The awesome people at Daisy First Aid recently got in touch with us to offer us the opportunity of experiencing one of their child-specific home first aid classes. Like any parents, the safety and wellbeing of our kids is our number one priority; so we jumped at the chance.
Offering a range of paediatric first aid classes aimed specifically at parents, carers and schools, Daisy First Aid host many of their classes at venues up and down the country. However, by getting in touch with your local trainer via their website (https://www.daisyfirstaid.com/find-a-first-aid-course/), you can also organise a class in your own home. If there are at least four of you, it’s just £25 per person. I can’t recommend this highly enough. You can even have babies under 12 months old at the class to assist in the practical demonstrations. So, myself and Nat invited two additional family members round, put the kettle on and awaited our very own first aid course in the comfort of our own home.
Scott, who runs the North Manchester branch (firstname.lastname@example.org) of Daisy First Aid, soon arrived with boxes of demo gear and oodles of knowledge. A friendlier guy you’d struggle to meet. I was intrigued because although Nat, Tom (our brother-in-law) and Sian (our niece) had no first aid qualification, I had completed the REC first aid course. At the very least I thought it would be a great refresher.
You see, the Remote Emergency Care course is very much an outdoor specific first aid course. But, being an outdoor qualification, it is very much aimed at treating other adults. As I learned throughout our two-hour class with Daisy First Aid, although many of the principles are similar, there are subtle but important differences when attending to young children. It soon became clear that this course was going to be very, very useful and informative.
The course content for the day comprised the following areas:
- Treatment of an unconscious casualty
- Recovery Positions
- Resuscitation & CPR
- Head injuries
- Febrile Seizures
- Other Childhood conditions.
I can’t stress enough how useful every single one of the areas was to each of us. Scott really personalised it to children and made sure to refer to children in the age ranges that we had, which was brilliant. We all really felt a lot more confident about a whole variety of things.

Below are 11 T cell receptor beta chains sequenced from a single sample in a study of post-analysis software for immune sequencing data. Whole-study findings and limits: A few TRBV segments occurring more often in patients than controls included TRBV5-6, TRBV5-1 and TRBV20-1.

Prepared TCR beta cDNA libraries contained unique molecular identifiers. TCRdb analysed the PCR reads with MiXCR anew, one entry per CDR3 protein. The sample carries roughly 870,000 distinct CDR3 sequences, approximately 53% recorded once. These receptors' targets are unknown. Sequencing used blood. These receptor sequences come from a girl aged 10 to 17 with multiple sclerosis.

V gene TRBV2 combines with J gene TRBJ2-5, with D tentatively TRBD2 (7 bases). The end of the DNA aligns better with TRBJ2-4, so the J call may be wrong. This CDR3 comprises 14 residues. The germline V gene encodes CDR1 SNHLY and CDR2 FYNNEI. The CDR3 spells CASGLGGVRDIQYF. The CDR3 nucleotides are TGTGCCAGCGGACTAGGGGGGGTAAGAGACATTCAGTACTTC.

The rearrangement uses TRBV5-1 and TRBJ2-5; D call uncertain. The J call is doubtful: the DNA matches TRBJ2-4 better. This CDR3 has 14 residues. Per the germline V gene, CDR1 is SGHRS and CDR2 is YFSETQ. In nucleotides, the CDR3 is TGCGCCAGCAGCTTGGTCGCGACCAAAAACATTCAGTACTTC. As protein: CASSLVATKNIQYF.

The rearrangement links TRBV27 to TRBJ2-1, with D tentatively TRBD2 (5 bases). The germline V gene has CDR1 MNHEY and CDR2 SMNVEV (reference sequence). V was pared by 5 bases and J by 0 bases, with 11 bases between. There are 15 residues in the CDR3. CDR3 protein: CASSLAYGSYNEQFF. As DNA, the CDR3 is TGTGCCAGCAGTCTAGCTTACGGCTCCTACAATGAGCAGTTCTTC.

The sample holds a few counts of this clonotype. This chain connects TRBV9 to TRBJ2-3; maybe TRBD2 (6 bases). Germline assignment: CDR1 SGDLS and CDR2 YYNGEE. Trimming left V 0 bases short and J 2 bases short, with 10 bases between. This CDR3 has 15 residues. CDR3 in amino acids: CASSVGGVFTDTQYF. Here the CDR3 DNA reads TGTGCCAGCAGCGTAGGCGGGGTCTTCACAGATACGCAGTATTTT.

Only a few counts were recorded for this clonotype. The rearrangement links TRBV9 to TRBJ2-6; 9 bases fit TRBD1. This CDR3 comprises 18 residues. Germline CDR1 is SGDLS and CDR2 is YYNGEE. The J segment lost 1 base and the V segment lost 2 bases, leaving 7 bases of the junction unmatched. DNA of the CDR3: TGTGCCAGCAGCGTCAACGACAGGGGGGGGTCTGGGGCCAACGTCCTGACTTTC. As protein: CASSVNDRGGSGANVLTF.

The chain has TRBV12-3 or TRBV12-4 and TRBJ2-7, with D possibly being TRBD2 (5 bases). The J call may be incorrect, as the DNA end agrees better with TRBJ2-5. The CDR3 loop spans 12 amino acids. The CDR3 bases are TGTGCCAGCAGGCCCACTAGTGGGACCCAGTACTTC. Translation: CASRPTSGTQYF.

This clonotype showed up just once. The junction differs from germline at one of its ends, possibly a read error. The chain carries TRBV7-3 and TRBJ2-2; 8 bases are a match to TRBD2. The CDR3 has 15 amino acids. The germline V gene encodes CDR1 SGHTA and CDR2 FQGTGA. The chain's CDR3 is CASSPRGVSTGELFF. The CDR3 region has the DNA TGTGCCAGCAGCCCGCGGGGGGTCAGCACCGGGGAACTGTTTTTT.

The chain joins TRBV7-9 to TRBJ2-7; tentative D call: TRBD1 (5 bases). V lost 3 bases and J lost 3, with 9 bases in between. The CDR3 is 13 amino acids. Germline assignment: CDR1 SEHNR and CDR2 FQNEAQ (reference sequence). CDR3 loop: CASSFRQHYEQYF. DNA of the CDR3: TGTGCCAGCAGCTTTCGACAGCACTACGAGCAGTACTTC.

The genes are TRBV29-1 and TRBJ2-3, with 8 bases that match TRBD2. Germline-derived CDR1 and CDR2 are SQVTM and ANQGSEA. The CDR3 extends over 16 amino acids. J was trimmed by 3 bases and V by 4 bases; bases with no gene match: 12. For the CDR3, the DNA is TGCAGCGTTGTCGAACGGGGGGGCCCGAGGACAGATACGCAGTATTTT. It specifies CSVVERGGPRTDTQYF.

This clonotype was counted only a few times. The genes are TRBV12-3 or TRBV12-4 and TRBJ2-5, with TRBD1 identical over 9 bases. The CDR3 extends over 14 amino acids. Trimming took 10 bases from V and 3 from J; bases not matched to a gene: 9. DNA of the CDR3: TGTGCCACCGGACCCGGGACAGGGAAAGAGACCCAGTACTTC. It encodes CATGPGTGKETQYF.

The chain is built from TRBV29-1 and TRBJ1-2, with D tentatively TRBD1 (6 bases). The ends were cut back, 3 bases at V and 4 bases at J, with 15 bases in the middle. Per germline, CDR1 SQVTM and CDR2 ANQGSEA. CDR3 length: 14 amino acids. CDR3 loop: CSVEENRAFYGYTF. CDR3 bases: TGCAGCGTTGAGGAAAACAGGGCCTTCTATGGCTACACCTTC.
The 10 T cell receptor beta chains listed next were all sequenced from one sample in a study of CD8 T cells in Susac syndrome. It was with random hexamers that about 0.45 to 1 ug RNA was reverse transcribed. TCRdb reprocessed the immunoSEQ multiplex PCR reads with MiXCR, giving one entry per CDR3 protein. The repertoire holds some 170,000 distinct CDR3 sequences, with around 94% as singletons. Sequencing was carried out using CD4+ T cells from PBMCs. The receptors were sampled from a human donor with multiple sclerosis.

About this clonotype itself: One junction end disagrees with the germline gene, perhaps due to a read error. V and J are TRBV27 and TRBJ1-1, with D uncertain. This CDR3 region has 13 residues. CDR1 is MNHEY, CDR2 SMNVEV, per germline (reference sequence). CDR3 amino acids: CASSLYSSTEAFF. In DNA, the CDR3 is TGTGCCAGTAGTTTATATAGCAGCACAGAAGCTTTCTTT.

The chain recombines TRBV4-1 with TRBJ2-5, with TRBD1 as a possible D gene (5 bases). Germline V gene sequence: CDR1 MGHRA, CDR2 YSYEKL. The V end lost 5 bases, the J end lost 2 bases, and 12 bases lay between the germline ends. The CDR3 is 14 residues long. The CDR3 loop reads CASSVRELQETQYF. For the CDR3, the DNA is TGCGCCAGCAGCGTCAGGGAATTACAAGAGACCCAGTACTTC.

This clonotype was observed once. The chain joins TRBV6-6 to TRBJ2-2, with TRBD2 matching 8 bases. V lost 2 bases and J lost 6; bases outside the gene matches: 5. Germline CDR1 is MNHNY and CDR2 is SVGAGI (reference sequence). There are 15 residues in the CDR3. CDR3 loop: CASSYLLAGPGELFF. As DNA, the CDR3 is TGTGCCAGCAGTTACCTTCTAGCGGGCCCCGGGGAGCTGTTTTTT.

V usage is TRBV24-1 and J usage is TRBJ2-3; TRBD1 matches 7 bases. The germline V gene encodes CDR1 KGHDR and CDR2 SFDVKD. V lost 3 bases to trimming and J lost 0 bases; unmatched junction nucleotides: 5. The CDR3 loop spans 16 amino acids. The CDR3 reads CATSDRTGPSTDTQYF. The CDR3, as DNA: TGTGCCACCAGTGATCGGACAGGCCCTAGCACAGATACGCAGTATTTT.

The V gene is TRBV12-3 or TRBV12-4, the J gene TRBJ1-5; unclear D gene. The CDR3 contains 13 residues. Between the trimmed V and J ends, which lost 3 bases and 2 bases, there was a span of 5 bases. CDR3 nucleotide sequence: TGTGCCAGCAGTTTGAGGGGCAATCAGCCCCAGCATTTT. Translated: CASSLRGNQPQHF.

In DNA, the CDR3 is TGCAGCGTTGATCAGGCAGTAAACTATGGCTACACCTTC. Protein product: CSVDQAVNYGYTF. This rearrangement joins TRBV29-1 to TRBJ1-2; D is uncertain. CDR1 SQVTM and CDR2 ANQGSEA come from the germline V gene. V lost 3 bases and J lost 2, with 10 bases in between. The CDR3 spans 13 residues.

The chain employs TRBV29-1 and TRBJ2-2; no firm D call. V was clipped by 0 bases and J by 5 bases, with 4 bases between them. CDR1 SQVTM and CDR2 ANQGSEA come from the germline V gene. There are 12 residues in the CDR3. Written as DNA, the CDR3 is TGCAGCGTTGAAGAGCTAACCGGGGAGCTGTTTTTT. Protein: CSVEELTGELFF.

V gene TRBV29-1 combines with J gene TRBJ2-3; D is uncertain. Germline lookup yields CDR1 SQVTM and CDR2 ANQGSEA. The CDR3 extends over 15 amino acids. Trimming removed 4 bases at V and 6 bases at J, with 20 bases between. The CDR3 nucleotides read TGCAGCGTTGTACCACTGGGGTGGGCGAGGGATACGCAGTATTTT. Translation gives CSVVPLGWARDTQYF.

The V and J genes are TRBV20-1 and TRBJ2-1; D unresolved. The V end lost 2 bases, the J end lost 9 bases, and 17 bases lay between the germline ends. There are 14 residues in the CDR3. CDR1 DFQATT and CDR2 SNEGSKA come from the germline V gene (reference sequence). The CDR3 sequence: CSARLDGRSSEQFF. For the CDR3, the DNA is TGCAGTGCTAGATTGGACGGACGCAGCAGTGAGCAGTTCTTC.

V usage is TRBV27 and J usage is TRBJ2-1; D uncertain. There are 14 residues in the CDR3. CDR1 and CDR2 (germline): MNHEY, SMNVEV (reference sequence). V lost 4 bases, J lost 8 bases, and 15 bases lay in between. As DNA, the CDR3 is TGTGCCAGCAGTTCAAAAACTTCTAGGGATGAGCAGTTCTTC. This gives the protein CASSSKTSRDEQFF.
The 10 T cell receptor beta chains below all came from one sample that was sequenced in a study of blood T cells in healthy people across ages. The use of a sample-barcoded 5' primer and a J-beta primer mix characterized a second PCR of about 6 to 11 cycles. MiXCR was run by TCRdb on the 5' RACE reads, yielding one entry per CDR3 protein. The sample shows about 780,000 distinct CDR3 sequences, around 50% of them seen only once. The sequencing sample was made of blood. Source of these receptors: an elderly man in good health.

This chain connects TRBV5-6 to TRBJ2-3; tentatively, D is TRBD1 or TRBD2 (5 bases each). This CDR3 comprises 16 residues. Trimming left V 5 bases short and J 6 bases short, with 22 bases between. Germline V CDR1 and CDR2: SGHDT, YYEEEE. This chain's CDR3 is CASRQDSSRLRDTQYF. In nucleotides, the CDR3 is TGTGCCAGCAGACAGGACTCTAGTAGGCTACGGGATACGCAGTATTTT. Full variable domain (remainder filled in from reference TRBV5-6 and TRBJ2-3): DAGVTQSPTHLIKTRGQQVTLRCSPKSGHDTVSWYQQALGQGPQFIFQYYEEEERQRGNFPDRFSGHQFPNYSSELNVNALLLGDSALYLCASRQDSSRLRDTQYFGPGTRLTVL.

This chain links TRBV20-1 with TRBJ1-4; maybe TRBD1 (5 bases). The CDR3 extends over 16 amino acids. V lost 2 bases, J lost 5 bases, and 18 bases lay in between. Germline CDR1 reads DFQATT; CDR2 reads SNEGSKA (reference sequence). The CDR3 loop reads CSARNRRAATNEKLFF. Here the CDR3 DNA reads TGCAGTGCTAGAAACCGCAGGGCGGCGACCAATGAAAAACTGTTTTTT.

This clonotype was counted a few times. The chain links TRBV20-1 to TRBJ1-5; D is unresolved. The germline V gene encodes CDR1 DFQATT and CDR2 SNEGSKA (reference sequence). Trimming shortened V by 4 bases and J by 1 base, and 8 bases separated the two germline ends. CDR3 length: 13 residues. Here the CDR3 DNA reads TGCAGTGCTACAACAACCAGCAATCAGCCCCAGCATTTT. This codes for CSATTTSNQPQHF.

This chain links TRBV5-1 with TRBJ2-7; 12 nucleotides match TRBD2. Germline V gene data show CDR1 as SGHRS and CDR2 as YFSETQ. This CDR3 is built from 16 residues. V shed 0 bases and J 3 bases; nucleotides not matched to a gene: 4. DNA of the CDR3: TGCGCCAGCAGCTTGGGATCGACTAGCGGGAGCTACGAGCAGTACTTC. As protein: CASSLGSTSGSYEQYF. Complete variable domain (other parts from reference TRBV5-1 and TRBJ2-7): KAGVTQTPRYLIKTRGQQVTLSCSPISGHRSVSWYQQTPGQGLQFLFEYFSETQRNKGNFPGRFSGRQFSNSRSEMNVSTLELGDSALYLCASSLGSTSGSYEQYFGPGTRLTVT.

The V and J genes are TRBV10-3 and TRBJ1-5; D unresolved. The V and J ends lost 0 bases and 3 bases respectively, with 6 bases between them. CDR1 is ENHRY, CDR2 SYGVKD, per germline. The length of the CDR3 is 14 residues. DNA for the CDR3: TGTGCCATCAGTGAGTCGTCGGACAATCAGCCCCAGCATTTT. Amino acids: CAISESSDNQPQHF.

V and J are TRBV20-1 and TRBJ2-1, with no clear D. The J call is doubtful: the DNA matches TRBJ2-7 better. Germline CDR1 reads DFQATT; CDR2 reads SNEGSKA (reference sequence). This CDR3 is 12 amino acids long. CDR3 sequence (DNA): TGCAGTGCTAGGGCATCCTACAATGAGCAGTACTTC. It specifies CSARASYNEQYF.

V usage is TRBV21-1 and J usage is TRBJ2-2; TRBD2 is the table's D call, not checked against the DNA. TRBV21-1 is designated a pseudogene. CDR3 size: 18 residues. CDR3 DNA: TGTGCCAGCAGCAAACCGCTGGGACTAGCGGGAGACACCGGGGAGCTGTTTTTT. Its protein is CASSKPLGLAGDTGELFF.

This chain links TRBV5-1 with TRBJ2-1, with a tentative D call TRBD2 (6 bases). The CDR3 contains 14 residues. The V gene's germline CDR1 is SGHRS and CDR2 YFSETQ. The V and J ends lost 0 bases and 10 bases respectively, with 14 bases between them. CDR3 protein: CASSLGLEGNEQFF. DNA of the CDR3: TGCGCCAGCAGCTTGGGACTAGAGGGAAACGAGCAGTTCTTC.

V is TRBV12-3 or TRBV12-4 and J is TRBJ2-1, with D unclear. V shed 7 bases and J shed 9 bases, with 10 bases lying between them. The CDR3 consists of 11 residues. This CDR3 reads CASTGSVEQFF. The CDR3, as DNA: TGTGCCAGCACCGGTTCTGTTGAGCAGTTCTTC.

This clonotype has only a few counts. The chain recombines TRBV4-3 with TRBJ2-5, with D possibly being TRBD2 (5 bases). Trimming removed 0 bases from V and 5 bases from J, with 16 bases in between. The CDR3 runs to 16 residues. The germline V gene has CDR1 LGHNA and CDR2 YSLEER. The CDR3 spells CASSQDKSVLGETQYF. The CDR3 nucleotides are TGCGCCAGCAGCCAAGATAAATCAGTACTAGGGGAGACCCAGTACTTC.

Each of the areas involved active demonstrations so our knowledge was consolidated by practical experience. We laid each other out in the recovery position, gave CPR to the dolls and bandaged each other within an inch of our lives. We also got to demonstrate some blank EpiPens and were shown photos of various signs to be aware of when assessing casualties.
The questions were flowing thick and fast and these were absolutely encouraged by Scott. We started to share common experiences and how we had initially dealt with them. Tom’s daughter (our niece), for instance, had suffered a couple of febrile seizures when she was a baby and he explained how scary that had been. I (being an over-sized child) retold a story about how I’d choked on noodles at a festival only for Tom to come to my rescue. With this new knowledge we all felt much more prepared should something happen that required treatment.
Nobody can predict what will happen in the future. However, we all feel much more confident that, should something unexpected happen to our children, we will be able to deal with it in a way to ensure their care and comfort. We are the last parents in the world to wrap our children up in cotton wool. As they grow I want them to scale mountains, scramble across ridges, and ski off-piste. Consequently, as happened to me when I was growing up, I’m sure hospital visits will be made. At least we’ll be safe in the knowledge that we have the ability to help while waiting for the professionals. In my humble opinion every parent should take one of these classes.
To check out Daisy First Aid, book your home course, and meet your trainer visit: